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This is how you train your brain to be more creative

Being creative is about training your brain to do so, argues this neuroscientist.

This is how you train your brain to be more creative
[Animation: Marco Verch/CC by 2.0; rachel Lamm/Pexels]

There is an entire generation of people who grew up believing they aren’t creative because someone in high school told them they weren’t good at art. Until recently, the standard definition of “creativity” was narrow. You were either creative or you weren’t.

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The perception was that “creative people” were those who were artistic–or more precisely–good at drawing. Unsurprisingly, like many others, I wrote myself off as “not creative.” I focused on science and told myself it was natural to fall into one of two camps: logic and science, or creativity and the arts. I felt that the education system–often coupled with parental expectation–encouraged people to place themselves in one category or the other. But this isn’t how creativity works, and this kind of thinking is the reason why you might have trouble tapping into the creative parts of your brain.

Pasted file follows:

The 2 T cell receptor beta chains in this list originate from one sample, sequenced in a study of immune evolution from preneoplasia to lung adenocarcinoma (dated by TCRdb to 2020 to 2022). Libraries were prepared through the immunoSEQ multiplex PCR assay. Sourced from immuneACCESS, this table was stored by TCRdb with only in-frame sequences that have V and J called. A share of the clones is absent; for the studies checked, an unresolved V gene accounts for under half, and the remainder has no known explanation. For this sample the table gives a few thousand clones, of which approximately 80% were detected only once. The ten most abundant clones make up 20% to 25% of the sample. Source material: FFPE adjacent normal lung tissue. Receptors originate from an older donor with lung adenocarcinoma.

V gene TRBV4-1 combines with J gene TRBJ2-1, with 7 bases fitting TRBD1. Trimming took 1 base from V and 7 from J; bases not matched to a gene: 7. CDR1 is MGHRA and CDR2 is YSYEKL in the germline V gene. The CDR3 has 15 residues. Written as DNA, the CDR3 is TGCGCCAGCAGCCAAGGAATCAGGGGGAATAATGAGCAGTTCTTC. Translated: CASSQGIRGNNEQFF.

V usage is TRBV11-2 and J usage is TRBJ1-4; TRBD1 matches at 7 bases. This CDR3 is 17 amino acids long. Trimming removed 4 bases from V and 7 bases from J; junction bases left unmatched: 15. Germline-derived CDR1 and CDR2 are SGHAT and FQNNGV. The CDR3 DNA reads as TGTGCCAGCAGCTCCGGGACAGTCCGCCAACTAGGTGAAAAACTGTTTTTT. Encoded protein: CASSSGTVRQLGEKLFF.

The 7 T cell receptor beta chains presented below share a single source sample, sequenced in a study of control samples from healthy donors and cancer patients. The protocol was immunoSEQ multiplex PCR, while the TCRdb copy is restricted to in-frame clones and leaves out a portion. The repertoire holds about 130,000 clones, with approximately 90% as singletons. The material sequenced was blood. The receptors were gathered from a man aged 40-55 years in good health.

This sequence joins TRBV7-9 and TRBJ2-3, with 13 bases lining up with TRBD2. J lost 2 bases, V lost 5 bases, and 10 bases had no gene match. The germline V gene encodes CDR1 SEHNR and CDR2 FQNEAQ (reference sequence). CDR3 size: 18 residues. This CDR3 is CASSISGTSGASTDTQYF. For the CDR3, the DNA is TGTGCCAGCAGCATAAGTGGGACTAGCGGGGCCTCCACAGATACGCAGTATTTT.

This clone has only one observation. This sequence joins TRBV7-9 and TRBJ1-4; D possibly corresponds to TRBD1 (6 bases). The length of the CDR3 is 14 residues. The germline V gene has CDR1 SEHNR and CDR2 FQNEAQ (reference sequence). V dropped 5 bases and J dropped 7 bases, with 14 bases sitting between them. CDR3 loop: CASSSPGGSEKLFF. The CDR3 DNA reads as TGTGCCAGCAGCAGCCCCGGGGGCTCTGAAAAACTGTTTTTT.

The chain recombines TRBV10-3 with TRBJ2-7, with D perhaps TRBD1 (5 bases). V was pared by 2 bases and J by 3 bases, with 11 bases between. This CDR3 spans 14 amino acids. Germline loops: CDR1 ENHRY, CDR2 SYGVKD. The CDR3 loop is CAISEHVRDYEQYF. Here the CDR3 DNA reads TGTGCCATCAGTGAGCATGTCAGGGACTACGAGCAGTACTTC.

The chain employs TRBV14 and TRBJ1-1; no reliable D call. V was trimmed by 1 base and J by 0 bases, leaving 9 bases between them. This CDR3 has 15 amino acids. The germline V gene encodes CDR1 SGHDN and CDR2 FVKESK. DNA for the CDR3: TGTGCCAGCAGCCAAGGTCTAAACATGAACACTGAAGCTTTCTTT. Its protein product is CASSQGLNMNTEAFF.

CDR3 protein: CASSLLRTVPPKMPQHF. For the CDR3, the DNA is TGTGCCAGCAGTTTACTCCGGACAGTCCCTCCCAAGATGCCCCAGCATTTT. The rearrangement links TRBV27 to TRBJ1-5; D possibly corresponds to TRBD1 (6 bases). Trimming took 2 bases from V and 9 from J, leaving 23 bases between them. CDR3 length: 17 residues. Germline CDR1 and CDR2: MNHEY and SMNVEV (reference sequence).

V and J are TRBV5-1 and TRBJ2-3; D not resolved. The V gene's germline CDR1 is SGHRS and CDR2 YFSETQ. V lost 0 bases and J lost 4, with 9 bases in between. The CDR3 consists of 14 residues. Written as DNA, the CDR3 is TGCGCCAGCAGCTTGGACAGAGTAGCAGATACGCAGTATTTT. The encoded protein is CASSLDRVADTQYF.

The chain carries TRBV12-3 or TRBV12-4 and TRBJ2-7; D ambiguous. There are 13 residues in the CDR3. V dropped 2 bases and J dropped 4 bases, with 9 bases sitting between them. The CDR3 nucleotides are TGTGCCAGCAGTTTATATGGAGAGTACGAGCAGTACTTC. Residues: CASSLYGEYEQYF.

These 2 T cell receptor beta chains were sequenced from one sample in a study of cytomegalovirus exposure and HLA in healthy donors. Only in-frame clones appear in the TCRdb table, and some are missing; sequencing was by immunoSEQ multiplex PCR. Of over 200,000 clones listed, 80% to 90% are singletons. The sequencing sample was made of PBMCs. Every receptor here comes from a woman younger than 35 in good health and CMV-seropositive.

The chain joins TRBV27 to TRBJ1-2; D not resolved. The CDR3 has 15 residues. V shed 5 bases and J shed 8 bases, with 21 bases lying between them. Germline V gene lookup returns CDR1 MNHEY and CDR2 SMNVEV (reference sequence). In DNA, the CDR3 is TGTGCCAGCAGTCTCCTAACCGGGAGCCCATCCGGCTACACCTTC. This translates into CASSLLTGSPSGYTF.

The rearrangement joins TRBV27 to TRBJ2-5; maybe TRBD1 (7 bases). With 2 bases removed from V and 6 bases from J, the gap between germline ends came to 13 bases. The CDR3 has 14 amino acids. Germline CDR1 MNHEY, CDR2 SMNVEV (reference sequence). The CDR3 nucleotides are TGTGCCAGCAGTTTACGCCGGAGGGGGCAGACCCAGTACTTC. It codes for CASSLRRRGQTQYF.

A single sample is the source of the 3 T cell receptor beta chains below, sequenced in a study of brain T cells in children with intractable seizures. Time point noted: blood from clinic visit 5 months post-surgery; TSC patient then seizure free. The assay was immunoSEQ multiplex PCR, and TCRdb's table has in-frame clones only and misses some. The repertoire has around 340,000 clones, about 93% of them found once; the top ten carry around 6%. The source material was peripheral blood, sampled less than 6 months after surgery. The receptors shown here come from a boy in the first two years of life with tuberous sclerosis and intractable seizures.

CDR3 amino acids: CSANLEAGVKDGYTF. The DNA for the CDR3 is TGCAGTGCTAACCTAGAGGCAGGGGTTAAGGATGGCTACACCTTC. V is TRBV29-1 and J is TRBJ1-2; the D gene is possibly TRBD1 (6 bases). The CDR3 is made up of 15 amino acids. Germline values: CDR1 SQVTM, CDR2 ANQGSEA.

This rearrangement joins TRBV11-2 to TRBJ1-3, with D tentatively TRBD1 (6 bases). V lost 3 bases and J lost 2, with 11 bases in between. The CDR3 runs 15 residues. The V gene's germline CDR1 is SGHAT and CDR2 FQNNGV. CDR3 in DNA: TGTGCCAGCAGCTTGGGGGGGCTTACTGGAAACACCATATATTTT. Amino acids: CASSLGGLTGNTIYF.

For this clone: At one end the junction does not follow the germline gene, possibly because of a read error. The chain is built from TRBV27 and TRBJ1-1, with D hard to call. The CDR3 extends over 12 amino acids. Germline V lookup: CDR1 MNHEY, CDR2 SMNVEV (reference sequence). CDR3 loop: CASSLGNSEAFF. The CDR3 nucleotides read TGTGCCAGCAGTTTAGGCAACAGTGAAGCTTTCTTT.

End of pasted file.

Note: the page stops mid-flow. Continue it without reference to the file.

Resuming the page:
Your thoughts influence your action

You might be wondering, what do your thoughts about creativity have to do with whether or not you’re creative? The short answer, a lot. Think about a comfortable home, a kind family, a successful business, or a welcoming atmosphere. People create those things, often not by accident. Somewhere along the line, they put their minds to it and decided to make it happen. They might run into doubt from time to time, but deep down inside, they know that it’s something they can do.

When I began my training in psychiatric medicine, and neuroscience, I heard a lot of talk around brain lateralization. It’s the idea that people have a “left-brain” or a “right-brain” personality, and it’s a popular idea that refuses to die. The concept is based on research conducted in the 1960s. Researchers studied the brains of people with epilepsy whose hemispheres had been surgically severed. These individuals had the thick bundle of fibers connecting the brain’s hemispheres cut as a last resort. In these studies, researchers were able to present stimuli to one hemisphere at a time and observe contrasting processing styles. They found that the right hemisphere was important for emotional processing, and the left hemisphere governed language and rational thought.

At first glance, these findings seemed to back up the binary “creative or not” thinking. But the “division” was one that had been created somewhat artificially. When it became possible to look at healthy, connected brains engaged in creative thought (from the 1991 onward fMRI scanning), a far less simplistic picture emerged. It turns out the “bridge” between the hemispheres, the corpus callosum, was the key to creative thought.

The changing definition of creativity